A Salad Chef Shares Her Simple Trick for Avoiding Salad Fatigue

Photo: Joseph De Leo

Saladish Cookbook by Ilene Rosen
Photo: Joseph De Leo

When it comes to avoiding the sad desk salad cliche, master salad crafter and author of the new book, Saladish, Ilene Rosen has a few tricks up her sleeve. "Balance soft leaves with crunchy bits, salty against rich, and include a hint of sweetness and spice," Rosen says of her approach to crafting the rich flavor profiles of her entrees. It keeps things a bit more interesting than the tried-and-true formula of greens-protein-dressing-repeat.

On the rare occasion that even she encounters salad fatigue—hey, it happens—she breaks out of her rut by taking inspiration from other cultures' cuisine. "My best inspiration comes from wandering through the green market or taking a trip to an ethnic grocery," she says. "Fill your bag with what ever catches your eye and captures your imagination."

Rosen combines both of her approaches in her recipe for yellow beets and harissa onions, excerpted from Saladish. The harissa gives the dish a Tunisian flair, while other spices accentuate the vegetables' natural flavors. A finishing touch of lemon and dill makes the recipe suitable on it's own as a plant-based appetizer, or as a salad add-in—it's your choice, really.

In the words of Rosen, "Be fearless and experiment—make a new salad or something saladish!"

Keep reading for Rosen's recipe.

Yellow Beets and Harissa Onions

Serves 4

1/4 cup flavorless vegetable oil
1 tsp harissa, plus more if desired
1 pound cipollini onions
1 pound small yellow beets, ends trimmed
2 bay leaves
A few fresh thyme sprigs
1 garlic clove
4 large radicchio leaves, cut crosswise into 1-inch ribbons
Juice of 1 lemon, or to taste
Flaky salt and freshly ground black pepper
1⁄3 cup small fresh dill sprigs

1. Pour the oil into a bowl large enough to hold the onions. Whisk in the harissa, taste, and add more if desired. Slice off the root and stem ends of the cipollini and remove any skin that comes off easily. Add the onions to the spiced oil, toss well, and let stand for at least 30 minutes, or overnight in the refrigerator.

2. Meanwhile, put the beets, bay leaves, thyme sprigs, and garlic in a large saucepan. Add water to cover by several inches, and bring to a boil over high heat. Reduce the heat to a gentle boil and cook until the beets are tender enough to be pierced through with a fork, about 25 minutes. Check early and often to avoid overcooking. Drain them in a colander, and when they are cool enough to handle, slip off the skins and cut them in half (or into quarters if they are large), so they are about the same size as the onions. Discard the herbs and garlic.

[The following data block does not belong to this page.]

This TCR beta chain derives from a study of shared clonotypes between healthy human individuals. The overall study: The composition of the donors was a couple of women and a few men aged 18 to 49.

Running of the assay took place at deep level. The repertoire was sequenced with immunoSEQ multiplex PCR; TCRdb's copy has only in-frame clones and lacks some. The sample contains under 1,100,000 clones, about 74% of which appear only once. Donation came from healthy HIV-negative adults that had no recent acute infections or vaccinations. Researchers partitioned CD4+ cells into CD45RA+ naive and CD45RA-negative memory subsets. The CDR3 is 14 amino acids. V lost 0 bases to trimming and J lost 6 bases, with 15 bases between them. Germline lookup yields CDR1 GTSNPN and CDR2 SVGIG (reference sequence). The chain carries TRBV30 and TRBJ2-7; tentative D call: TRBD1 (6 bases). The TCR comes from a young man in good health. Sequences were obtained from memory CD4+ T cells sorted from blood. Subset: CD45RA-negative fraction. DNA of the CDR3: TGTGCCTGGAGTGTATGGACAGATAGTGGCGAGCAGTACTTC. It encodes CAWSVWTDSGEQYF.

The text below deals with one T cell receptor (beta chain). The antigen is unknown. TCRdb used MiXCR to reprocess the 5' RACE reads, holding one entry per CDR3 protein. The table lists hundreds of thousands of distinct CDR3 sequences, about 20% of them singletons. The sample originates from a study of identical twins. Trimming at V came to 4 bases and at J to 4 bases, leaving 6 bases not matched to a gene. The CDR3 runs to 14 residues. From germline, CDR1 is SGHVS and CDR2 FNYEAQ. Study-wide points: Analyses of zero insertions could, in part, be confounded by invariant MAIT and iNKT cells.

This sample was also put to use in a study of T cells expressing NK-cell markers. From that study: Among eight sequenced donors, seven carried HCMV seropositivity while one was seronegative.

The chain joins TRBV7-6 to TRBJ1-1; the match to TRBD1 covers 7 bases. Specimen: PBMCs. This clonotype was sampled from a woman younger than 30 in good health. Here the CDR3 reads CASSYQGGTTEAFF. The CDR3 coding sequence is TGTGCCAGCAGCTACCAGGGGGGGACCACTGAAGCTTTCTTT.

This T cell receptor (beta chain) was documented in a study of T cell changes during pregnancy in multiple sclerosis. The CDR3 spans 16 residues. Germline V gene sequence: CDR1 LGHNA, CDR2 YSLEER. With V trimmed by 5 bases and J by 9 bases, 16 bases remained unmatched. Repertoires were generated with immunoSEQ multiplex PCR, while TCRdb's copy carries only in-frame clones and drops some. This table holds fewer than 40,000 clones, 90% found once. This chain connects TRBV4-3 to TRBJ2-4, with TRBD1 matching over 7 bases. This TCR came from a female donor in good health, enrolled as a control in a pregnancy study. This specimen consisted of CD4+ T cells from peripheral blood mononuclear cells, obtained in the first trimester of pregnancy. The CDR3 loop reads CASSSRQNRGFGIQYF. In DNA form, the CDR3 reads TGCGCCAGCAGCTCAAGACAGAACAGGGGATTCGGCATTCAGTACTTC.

3. Preheat the oven to 400°F.

4. Arrange the onions on a sheet pan, spaced well apart, and roast for about 25 minutes, turning occasionally, until they are browned and tender and the remaining skin falls off. Transfer the onions to a cutting board. Reserve the spiced oil remaining on the pan, and any bits of onion sticking to it.

5. Cut the onions in half and place in a serving bowl. Add the beets and most of the radicchio ribbons, reserving a few for garnish. Scrape the spiced oil and onion bits from the sheet pan onto the vegetables and toss well. Add the lemon juice and season with salt and pepper to taste. Shower with the dill and the reserved radicchio and serve.

Excerpted from Saladish by Ilene Rosen (Artisan Books). Copyright © 2018. Photographs by Joseph De Leo.

If you want some new lunch ideas but are pressed for time, check out this list of 10-minute recipes. Plus, how to avoid post-salad bloat

Our editors independently select these products. Making a purchase through our links may earn Well+Good a commission.

Loading More Posts...